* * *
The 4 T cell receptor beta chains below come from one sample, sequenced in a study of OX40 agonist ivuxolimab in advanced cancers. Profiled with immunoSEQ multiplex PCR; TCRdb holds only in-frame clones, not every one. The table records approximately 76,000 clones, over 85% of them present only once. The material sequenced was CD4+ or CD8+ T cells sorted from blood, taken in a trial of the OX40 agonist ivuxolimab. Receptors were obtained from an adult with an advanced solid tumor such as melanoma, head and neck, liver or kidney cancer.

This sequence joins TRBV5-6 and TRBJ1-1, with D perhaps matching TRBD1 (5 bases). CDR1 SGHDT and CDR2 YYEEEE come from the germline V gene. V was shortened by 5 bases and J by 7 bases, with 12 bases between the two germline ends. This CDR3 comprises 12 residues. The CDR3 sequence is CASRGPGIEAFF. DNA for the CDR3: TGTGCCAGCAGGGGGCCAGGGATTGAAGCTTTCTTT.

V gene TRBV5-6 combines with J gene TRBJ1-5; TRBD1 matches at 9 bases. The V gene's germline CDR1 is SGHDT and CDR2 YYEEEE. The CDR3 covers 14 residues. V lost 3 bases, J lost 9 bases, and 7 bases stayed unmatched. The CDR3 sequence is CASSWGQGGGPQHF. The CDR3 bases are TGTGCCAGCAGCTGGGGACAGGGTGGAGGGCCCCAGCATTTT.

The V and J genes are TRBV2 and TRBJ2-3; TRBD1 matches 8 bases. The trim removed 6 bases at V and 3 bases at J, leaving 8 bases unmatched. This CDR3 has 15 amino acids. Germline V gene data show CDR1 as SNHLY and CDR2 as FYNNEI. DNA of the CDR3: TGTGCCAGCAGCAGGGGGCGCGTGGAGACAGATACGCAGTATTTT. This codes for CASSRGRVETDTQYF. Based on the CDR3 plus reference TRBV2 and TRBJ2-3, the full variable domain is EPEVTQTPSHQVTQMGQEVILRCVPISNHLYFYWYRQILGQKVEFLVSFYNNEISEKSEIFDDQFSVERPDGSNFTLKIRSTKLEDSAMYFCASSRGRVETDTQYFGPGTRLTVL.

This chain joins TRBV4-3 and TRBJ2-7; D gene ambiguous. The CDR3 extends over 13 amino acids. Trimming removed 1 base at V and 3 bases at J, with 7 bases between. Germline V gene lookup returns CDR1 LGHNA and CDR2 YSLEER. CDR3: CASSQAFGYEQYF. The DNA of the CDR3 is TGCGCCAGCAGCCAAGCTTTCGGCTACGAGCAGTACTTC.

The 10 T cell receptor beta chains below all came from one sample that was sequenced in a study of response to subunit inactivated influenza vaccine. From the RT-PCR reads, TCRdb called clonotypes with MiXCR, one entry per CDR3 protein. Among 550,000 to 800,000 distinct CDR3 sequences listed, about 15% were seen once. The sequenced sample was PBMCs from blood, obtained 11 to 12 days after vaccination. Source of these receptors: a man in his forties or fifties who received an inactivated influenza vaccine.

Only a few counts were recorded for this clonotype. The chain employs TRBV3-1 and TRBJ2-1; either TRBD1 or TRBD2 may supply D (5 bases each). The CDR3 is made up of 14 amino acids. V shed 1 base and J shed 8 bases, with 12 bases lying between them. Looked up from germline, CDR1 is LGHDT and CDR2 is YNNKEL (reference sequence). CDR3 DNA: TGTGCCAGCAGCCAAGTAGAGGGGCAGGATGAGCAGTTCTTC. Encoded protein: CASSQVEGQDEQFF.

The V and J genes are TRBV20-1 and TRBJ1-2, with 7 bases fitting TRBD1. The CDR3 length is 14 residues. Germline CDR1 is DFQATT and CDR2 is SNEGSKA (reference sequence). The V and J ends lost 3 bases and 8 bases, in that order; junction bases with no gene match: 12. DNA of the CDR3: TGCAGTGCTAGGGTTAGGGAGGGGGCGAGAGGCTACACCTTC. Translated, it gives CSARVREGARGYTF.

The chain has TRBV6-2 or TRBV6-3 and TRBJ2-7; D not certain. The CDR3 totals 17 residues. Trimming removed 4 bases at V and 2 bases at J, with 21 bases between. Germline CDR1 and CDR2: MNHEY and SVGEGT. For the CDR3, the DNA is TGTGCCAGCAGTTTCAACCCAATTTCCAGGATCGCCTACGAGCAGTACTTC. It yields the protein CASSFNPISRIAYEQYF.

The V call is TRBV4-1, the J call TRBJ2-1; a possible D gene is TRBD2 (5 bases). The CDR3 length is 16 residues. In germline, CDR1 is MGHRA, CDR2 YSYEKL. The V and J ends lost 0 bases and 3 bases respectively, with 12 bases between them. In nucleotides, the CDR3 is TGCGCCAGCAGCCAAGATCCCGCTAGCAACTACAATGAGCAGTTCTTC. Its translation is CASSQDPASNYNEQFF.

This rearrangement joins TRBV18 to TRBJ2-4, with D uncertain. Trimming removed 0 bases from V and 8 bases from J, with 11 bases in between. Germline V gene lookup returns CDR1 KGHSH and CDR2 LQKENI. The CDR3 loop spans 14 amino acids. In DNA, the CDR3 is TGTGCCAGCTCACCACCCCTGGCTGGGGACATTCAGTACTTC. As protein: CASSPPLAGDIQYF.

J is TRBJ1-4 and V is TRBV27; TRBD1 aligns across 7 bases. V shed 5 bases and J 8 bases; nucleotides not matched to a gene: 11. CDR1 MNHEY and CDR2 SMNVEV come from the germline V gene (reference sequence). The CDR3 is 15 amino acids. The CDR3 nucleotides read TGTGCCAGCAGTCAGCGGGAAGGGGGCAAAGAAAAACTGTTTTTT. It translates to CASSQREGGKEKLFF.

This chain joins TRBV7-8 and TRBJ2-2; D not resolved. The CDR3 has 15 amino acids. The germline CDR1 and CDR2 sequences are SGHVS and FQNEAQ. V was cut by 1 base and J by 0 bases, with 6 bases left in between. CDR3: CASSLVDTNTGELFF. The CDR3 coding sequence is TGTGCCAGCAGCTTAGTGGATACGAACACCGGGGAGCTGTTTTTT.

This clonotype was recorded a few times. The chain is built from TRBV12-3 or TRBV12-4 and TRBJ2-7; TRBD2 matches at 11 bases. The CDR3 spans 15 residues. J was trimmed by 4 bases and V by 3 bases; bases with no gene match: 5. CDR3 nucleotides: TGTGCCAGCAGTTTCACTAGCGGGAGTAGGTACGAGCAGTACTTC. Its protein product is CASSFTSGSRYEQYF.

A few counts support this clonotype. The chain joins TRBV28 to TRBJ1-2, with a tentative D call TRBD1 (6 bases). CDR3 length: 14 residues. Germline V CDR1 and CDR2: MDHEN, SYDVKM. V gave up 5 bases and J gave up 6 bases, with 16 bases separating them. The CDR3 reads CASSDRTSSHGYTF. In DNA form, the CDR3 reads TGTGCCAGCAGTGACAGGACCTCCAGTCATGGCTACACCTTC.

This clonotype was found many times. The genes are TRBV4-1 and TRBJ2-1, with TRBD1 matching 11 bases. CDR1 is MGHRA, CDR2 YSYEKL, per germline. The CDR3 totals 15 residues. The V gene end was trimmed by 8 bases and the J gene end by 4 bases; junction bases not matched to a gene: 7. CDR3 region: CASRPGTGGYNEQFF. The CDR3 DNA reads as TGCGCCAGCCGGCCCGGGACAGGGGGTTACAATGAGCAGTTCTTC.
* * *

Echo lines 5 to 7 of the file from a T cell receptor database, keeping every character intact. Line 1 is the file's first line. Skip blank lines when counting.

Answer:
This chain joins TRBV4-3 and TRBJ2-7; D gene ambiguous. The CDR3 extends over 13 amino acids. Trimming removed 1 base at V and 3 bases at J, with 7 bases between. Germline V gene lookup returns CDR1 LGHNA and CDR2 YSLEER. CDR3: CASSQAFGYEQYF. The DNA of the CDR3 is TGCGCCAGCAGCCAAGCTTTCGGCTACGAGCAGTACTTC.

The 10 T cell receptor beta chains below all came from one sample that was sequenced in a study of response to subunit inactivated influenza vaccine. From the RT-PCR reads, TCRdb called clonotypes with MiXCR, one entry per CDR3 protein. Among 550,000 to 800,000 distinct CDR3 sequences listed, about 15% were seen once. The sequenced sample was PBMCs from blood, obtained 11 to 12 days after vaccination. Source of these receptors: a man in his forties or fifties who received an inactivated influenza vaccine.

Only a few counts were recorded for this clonotype. The chain employs TRBV3-1 and TRBJ2-1; either TRBD1 or TRBD2 may supply D (5 bases each). The CDR3 is made up of 14 amino acids. V shed 1 base and J shed 8 bases, with 12 bases lying between them. Looked up from germline, CDR1 is LGHDT and CDR2 is YNNKEL (reference sequence). CDR3 DNA: TGTGCCAGCAGCCAAGTAGAGGGGCAGGATGAGCAGTTCTTC. Encoded protein: CASSQVEGQDEQFF.